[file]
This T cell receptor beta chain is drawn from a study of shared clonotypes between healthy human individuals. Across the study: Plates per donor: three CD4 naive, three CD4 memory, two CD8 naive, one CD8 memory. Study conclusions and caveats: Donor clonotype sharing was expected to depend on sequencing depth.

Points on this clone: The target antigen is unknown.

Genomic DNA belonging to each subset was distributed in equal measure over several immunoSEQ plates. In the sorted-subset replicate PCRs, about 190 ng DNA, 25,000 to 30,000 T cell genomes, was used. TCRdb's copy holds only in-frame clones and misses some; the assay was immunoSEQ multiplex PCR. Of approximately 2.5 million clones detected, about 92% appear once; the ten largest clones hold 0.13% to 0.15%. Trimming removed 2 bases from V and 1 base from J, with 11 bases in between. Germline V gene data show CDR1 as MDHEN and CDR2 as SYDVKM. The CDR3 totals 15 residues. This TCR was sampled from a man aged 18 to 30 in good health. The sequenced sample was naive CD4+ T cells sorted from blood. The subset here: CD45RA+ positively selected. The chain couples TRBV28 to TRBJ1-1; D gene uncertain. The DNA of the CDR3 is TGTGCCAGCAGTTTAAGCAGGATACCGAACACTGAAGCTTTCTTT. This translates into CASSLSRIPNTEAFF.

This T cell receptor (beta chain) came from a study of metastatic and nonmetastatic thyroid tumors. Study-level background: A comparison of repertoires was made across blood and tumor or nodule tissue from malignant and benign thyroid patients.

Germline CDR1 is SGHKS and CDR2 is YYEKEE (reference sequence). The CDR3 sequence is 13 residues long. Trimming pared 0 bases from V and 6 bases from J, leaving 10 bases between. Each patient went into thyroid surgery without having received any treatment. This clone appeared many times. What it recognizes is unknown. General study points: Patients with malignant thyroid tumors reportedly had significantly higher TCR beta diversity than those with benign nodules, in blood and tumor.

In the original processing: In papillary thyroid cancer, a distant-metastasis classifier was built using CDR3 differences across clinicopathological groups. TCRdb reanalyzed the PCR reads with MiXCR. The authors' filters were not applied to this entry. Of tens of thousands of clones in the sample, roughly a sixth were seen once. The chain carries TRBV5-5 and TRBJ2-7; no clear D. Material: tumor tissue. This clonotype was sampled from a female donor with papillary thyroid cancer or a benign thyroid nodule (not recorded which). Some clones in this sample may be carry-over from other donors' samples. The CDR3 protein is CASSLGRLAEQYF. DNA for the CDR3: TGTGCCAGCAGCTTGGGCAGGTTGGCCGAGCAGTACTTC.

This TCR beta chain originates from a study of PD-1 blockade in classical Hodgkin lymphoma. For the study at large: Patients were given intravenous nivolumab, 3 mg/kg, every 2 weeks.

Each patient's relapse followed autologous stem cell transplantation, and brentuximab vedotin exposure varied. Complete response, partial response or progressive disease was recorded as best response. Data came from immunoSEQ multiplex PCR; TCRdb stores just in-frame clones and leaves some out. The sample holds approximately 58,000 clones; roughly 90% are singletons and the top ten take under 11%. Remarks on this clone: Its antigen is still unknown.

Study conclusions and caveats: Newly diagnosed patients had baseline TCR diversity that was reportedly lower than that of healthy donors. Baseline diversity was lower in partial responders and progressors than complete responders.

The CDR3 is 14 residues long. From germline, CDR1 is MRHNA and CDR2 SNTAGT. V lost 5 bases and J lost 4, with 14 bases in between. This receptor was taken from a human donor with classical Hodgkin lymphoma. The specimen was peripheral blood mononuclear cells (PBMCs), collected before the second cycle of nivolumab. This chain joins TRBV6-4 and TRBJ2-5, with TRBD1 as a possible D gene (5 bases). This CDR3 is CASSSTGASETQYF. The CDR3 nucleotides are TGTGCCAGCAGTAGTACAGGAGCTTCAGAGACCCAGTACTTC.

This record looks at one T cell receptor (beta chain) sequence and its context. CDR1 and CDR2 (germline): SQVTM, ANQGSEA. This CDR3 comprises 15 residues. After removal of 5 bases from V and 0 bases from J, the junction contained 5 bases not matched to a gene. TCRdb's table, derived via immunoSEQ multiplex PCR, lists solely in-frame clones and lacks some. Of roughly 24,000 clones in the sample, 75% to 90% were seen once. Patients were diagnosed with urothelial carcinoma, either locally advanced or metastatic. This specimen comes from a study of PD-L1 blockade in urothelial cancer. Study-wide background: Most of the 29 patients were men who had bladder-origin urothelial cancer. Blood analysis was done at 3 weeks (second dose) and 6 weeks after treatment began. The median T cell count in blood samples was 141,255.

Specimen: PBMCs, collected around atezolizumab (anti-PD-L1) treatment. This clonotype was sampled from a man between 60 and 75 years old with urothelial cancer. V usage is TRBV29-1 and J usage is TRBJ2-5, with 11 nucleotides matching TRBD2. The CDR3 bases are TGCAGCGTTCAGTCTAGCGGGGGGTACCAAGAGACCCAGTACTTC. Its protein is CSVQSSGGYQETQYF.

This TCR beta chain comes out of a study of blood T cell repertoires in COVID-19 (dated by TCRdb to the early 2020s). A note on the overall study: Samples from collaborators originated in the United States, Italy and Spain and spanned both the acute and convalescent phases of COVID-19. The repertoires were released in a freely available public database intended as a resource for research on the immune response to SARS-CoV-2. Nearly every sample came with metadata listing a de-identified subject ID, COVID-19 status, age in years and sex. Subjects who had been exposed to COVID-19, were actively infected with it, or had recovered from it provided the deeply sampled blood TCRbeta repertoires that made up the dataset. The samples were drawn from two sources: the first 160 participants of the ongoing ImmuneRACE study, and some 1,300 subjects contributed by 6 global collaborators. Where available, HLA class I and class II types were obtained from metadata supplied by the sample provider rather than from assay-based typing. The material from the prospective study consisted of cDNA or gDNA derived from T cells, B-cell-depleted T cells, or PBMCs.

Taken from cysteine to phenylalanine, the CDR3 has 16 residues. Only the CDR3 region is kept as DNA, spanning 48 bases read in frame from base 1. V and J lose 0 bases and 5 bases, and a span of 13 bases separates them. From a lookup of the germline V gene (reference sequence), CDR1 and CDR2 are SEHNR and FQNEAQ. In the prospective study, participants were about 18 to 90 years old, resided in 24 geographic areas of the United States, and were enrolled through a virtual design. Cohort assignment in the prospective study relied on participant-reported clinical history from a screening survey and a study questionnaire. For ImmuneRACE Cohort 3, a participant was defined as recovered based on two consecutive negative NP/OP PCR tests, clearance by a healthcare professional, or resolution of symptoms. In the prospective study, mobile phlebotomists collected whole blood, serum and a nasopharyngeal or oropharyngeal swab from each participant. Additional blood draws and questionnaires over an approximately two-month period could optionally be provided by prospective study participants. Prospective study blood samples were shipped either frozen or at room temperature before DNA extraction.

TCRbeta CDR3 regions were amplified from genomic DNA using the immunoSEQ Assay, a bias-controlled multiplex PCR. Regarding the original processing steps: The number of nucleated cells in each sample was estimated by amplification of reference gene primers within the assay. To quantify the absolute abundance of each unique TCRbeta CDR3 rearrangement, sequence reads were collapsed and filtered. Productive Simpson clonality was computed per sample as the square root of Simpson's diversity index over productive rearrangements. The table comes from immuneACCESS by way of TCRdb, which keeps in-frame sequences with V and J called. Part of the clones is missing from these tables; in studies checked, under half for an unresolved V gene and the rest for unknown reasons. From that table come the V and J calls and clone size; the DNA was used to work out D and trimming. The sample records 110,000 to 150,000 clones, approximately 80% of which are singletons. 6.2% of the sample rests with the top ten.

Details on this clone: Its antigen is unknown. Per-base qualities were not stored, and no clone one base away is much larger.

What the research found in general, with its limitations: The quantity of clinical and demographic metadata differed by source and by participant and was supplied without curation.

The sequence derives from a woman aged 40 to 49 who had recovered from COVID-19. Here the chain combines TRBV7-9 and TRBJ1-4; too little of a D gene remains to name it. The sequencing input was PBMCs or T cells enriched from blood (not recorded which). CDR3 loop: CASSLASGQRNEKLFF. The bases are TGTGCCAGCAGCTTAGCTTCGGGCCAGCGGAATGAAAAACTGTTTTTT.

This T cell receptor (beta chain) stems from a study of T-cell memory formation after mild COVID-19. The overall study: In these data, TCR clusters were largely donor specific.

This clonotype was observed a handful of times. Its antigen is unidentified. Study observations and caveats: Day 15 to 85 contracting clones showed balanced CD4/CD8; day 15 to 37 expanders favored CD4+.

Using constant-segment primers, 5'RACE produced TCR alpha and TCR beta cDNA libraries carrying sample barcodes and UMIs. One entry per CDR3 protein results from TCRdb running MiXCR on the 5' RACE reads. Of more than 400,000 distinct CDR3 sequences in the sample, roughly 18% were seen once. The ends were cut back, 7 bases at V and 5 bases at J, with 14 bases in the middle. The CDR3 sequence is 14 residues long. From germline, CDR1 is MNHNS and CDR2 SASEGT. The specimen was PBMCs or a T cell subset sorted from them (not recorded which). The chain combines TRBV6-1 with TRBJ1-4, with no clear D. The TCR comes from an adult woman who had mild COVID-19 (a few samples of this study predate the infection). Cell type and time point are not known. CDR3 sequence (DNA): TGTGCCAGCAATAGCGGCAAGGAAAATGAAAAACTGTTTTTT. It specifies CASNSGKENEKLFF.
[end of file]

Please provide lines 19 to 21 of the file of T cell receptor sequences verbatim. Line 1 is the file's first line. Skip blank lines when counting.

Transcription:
This T cell receptor (beta chain) stems from a study of T-cell memory formation after mild COVID-19. The overall study: In these data, TCR clusters were largely donor specific.

This clonotype was observed a handful of times. Its antigen is unidentified. Study observations and caveats: Day 15 to 85 contracting clones showed balanced CD4/CD8; day 15 to 37 expanders favored CD4+.

Using constant-segment primers, 5'RACE produced TCR alpha and TCR beta cDNA libraries carrying sample barcodes and UMIs. One entry per CDR3 protein results from TCRdb running MiXCR on the 5' RACE reads. Of more than 400,000 distinct CDR3 sequences in the sample, roughly 18% were seen once. The ends were cut back, 7 bases at V and 5 bases at J, with 14 bases in the middle. The CDR3 sequence is 14 residues long. From germline, CDR1 is MNHNS and CDR2 SASEGT. The specimen was PBMCs or a T cell subset sorted from them (not recorded which). The chain combines TRBV6-1 with TRBJ1-4, with no clear D. The TCR comes from an adult woman who had mild COVID-19 (a few samples of this study predate the infection). Cell type and time point are not known. CDR3 sequence (DNA): TGTGCCAGCAATAGCGGCAAGGAAAATGAAAAACTGTTTTTT. It specifies CASNSGKENEKLFF.